So it’s the last day of my March break and I figured I would save my favourite and longest post for last. I haven’t heard any of the below (the bolded questions) in quite some time plus I would like to keep it that way. Thus, I wrote this post for everyone I will encounter on my return back to high school. Here’s some extra homework from one writer to a non-writer. Never utter any of these phrases to a serious writer. At least, not to my face. Okay? Study, learn, and memorize accordingly. Thank you in advance.
Can you stop using big words?
In case you didn’t get the memo, writers love words. Otherwise, why else would we expose ourselves to words every day? If writers won the lottery every time this “using big words” debate came up, writers would be richer and wealthier than any other profession known to mankind. The entire universe should bow down to writers now. After all, writers are planning to take over the world with their intellect. Of course, our arsenal of words will come in handy. Who are you to stop us?
Why are you staring/glaring at him/her/it?
Uh…it’s simple and completely explainable. Just give us a fraction of a second for us to tell you why. Writers need to research. And observing constitutes as research. Observing well translates into realistic description. And if writers weren’t realistic, books would not be read. Books would not exist if no one read them. Therefore, do us all a favour and the next time you catch a writer looking at someone or something, get out of their way. Pretend for 5 minutes that you are a writer. I know that’s difficult. Being a writer is no easy task. But if you think like a writer, you are less likely to annoy them. You might end up appearing in the next best-seller or if you’re lucky (and helpful) enough, your name could appear in the acknowledgement section of a novel. Hey, you might know a soon-to-be famous writer. Do your best to be understanding, would ya? It won’t kill you and the writers of this world will appreciate ya.
Want to go watch a movie?
If we like you enough, we might agree and smile politely when you ask. If, in our heads, we can create a list of one hundred and one things we rather be doing than watching a movie with you, we’ll decline and smile awkwardly. Or we’ll throw in the “maybe, next time?” to save you from any hurt feelings. Perhaps, we value the friendship enough to make it up to you somehow. Still, we may just want some space. If you’ve just met your writer friend, use your common sense. If you’ve known a writer long enough, you should know books beat movies any day. However, if you truly know the writer species, you know what to say and when to say it. Keep the movie invites to a limit, especially when said writer is trying to meet countless deadlines. Otherwise, you’re impeding on the writer’s goal of publishing something—anything. Movie invite after the novel is released? Sign me up. Movie offer during the novel creation and formation? Uh…unless I’m desperate for a break from my baby, no, thank you.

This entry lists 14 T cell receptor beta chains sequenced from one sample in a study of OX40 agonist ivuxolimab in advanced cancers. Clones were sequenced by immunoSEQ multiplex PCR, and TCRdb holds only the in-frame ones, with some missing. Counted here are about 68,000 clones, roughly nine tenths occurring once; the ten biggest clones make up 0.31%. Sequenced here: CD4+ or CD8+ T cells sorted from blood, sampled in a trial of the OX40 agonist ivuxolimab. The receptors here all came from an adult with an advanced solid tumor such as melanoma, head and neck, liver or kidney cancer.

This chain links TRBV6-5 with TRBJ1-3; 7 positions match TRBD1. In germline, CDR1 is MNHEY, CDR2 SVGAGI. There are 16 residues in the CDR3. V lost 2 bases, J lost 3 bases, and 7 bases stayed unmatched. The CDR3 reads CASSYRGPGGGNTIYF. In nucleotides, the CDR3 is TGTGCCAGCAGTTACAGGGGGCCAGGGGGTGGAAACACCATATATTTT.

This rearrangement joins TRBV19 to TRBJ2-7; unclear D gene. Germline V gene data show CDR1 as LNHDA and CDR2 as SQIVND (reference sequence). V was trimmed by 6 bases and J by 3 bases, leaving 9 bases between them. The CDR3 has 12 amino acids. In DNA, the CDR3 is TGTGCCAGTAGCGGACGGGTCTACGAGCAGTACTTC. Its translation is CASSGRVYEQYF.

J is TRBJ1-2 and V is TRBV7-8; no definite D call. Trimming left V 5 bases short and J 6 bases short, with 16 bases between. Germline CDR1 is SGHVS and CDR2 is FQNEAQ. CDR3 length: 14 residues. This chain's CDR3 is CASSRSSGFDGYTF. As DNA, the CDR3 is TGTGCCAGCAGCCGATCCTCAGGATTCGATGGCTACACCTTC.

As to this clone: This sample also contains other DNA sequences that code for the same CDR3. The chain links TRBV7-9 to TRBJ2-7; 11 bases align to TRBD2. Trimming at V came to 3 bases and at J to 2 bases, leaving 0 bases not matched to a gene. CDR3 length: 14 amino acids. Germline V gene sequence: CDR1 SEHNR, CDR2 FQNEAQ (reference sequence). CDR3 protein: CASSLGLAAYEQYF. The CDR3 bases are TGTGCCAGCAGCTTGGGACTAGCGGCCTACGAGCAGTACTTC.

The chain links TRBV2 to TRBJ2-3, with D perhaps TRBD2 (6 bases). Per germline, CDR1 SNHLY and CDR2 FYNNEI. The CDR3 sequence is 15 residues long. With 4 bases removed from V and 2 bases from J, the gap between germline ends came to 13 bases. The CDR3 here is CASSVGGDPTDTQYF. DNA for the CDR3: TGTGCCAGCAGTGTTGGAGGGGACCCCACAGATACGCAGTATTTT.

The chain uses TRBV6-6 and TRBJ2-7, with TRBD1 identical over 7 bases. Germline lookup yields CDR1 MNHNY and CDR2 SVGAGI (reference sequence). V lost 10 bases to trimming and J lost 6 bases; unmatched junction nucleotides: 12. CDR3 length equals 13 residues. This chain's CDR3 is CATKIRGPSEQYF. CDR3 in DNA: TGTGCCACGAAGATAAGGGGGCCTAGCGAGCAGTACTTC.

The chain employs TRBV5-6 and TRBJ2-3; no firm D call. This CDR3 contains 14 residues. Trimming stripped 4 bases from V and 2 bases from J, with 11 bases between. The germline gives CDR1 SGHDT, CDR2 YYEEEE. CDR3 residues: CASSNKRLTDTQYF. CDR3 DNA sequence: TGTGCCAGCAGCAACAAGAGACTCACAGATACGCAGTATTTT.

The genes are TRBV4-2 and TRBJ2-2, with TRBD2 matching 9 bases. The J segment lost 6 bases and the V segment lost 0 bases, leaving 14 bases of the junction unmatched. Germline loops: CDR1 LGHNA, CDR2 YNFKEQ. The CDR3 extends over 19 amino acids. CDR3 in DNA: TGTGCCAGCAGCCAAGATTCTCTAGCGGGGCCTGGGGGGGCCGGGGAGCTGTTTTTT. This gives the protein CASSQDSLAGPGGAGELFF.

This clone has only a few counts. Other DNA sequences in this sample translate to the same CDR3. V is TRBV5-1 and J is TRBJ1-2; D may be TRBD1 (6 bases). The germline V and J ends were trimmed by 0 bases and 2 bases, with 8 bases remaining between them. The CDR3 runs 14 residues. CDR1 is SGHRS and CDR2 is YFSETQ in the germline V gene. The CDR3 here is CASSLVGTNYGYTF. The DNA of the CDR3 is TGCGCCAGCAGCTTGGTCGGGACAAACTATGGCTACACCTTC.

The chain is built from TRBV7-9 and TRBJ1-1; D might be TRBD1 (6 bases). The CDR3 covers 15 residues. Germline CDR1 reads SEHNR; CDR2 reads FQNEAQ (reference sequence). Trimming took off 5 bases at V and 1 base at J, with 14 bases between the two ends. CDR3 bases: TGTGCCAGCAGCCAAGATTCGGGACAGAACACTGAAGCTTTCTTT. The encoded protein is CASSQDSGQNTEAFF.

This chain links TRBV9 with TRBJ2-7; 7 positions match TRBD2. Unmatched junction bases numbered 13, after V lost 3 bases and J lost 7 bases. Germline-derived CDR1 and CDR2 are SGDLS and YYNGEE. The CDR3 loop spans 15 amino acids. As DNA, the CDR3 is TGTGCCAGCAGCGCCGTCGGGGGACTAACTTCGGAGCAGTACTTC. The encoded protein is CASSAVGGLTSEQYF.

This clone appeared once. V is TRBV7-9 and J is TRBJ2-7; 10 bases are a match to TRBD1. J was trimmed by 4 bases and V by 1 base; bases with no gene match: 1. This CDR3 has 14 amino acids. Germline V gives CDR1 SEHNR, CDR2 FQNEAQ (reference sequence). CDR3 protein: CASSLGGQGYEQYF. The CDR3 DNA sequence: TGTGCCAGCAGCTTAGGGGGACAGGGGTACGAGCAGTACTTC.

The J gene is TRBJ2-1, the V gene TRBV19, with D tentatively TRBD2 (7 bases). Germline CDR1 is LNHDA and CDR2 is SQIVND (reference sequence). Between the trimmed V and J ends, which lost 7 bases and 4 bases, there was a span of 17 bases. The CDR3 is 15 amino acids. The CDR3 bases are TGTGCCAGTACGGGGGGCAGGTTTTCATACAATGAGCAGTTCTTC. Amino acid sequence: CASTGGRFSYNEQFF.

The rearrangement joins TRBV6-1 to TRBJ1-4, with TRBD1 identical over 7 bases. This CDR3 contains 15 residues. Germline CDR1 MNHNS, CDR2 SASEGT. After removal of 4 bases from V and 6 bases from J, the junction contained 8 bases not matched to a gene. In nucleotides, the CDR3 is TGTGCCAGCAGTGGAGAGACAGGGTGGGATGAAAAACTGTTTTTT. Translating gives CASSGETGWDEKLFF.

That concludes this post. If you have read this far, I am truly grateful. If you haven’t, spare me the truth and don’t tell me. Please.
One other thing, don’t ever ask me to use smaller words, to glance in the other direction, and/or to see a film over seeing the finish of my story.
Keep this in mind:
A happier writer makes for a happier world.
I didn’t intend for this to be such a long ramble. Sorry. I’m almost done.
If you haven’t already, go read my post on 10 Things You Should Never Say To A Writer. Heh, a writer-blogger has to do some self-promotion from time to time. Besides, clicking that link costs you nothing financially and nets me an additional view. What a win-win situation for everyone. It will also let me know what types of posts my readers like or don’t like. Although, most writers (myself included) write for themselves, I still want to create posts that my followers will enjoy reading.
Have a great day or night, depending on where you are in the world and when you happen to be reading this post.